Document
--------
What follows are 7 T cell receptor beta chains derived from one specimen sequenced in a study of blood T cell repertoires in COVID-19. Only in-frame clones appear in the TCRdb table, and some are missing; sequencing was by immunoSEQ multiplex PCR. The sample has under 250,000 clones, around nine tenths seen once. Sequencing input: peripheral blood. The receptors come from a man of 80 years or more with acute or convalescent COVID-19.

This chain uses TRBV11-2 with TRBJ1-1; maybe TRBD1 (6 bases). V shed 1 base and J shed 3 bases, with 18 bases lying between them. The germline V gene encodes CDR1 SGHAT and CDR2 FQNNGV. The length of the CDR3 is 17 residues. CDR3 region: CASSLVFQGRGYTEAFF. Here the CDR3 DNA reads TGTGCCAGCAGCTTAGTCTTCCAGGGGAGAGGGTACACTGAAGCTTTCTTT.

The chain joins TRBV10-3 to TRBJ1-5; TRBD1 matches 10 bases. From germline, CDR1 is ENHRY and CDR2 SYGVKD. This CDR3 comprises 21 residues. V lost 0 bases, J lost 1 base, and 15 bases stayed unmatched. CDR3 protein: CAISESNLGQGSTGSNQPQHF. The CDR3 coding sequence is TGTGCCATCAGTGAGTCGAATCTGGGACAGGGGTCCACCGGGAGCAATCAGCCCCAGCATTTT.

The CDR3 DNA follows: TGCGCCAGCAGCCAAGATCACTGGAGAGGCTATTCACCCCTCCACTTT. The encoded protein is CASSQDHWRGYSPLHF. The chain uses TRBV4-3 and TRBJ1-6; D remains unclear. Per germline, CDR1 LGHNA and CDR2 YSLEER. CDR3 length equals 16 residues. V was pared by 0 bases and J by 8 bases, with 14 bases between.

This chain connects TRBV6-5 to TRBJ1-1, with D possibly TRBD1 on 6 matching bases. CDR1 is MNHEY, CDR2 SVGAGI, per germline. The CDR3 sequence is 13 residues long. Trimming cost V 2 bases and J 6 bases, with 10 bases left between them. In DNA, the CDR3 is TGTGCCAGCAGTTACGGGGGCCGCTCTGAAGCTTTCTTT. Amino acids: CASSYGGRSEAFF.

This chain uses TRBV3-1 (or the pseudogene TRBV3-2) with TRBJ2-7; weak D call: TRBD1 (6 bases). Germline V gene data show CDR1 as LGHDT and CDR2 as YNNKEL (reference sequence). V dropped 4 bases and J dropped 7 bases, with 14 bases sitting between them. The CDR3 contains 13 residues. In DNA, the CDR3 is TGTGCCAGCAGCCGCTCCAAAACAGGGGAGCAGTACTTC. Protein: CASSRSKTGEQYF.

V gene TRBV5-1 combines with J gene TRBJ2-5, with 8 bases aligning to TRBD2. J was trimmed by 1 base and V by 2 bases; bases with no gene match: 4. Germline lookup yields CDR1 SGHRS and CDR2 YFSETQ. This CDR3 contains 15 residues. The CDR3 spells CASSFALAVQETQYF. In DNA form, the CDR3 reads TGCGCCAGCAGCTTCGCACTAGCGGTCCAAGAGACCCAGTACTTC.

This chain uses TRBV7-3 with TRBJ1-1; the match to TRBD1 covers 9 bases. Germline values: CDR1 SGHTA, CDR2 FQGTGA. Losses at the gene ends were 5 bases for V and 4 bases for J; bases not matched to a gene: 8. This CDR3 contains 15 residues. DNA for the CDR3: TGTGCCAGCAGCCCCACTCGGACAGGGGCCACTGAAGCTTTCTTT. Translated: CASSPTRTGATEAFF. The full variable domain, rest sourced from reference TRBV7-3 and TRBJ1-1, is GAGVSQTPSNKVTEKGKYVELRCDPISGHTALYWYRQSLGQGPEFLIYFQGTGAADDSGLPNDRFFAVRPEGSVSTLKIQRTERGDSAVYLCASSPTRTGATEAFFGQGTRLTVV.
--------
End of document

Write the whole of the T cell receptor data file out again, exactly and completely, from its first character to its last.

What follows are 7 T cell receptor beta chains derived from one specimen sequenced in a study of blood T cell repertoires in COVID-19. Only in-frame clones appear in the TCRdb table, and some are missing; sequencing was by immunoSEQ multiplex PCR. The sample has under 250,000 clones, around nine tenths seen once. Sequencing input: peripheral blood. The receptors come from a man of 80 years or more with acute or convalescent COVID-19.

This chain uses TRBV11-2 with TRBJ1-1; maybe TRBD1 (6 bases). V shed 1 base and J shed 3 bases, with 18 bases lying between them. The germline V gene encodes CDR1 SGHAT and CDR2 FQNNGV. The length of the CDR3 is 17 residues. CDR3 region: CASSLVFQGRGYTEAFF. Here the CDR3 DNA reads TGTGCCAGCAGCTTAGTCTTCCAGGGGAGAGGGTACACTGAAGCTTTCTTT.

The chain joins TRBV10-3 to TRBJ1-5; TRBD1 matches 10 bases. From germline, CDR1 is ENHRY and CDR2 SYGVKD. This CDR3 comprises 21 residues. V lost 0 bases, J lost 1 base, and 15 bases stayed unmatched. CDR3 protein: CAISESNLGQGSTGSNQPQHF. The CDR3 coding sequence is TGTGCCATCAGTGAGTCGAATCTGGGACAGGGGTCCACCGGGAGCAATCAGCCCCAGCATTTT.

The CDR3 DNA follows: TGCGCCAGCAGCCAAGATCACTGGAGAGGCTATTCACCCCTCCACTTT. The encoded protein is CASSQDHWRGYSPLHF. The chain uses TRBV4-3 and TRBJ1-6; D remains unclear. Per germline, CDR1 LGHNA and CDR2 YSLEER. CDR3 length equals 16 residues. V was pared by 0 bases and J by 8 bases, with 14 bases between.

This chain connects TRBV6-5 to TRBJ1-1, with D possibly TRBD1 on 6 matching bases. CDR1 is MNHEY, CDR2 SVGAGI, per germline. The CDR3 sequence is 13 residues long. Trimming cost V 2 bases and J 6 bases, with 10 bases left between them. In DNA, the CDR3 is TGTGCCAGCAGTTACGGGGGCCGCTCTGAAGCTTTCTTT. Amino acids: CASSYGGRSEAFF.

This chain uses TRBV3-1 (or the pseudogene TRBV3-2) with TRBJ2-7; weak D call: TRBD1 (6 bases). Germline V gene data show CDR1 as LGHDT and CDR2 as YNNKEL (reference sequence). V dropped 4 bases and J dropped 7 bases, with 14 bases sitting between them. The CDR3 contains 13 residues. In DNA, the CDR3 is TGTGCCAGCAGCCGCTCCAAAACAGGGGAGCAGTACTTC. Protein: CASSRSKTGEQYF.

V gene TRBV5-1 combines with J gene TRBJ2-5, with 8 bases aligning to TRBD2. J was trimmed by 1 base and V by 2 bases; bases with no gene match: 4. Germline lookup yields CDR1 SGHRS and CDR2 YFSETQ. This CDR3 contains 15 residues. The CDR3 spells CASSFALAVQETQYF. In DNA form, the CDR3 reads TGCGCCAGCAGCTTCGCACTAGCGGTCCAAGAGACCCAGTACTTC.

This chain uses TRBV7-3 with TRBJ1-1; the match to TRBD1 covers 9 bases. Germline values: CDR1 SGHTA, CDR2 FQGTGA. Losses at the gene ends were 5 bases for V and 4 bases for J; bases not matched to a gene: 8. This CDR3 contains 15 residues. DNA for the CDR3: TGTGCCAGCAGCCCCACTCGGACAGGGGCCACTGAAGCTTTCTTT. Translated: CASSPTRTGATEAFF. The full variable domain, rest sourced from reference TRBV7-3 and TRBJ1-1, is GAGVSQTPSNKVTEKGKYVELRCDPISGHTALYWYRQSLGQGPEFLIYFQGTGAADDSGLPNDRFFAVRPEGSVSTLKIQRTERGDSAVYLCASSPTRTGATEAFFGQGTRLTVV.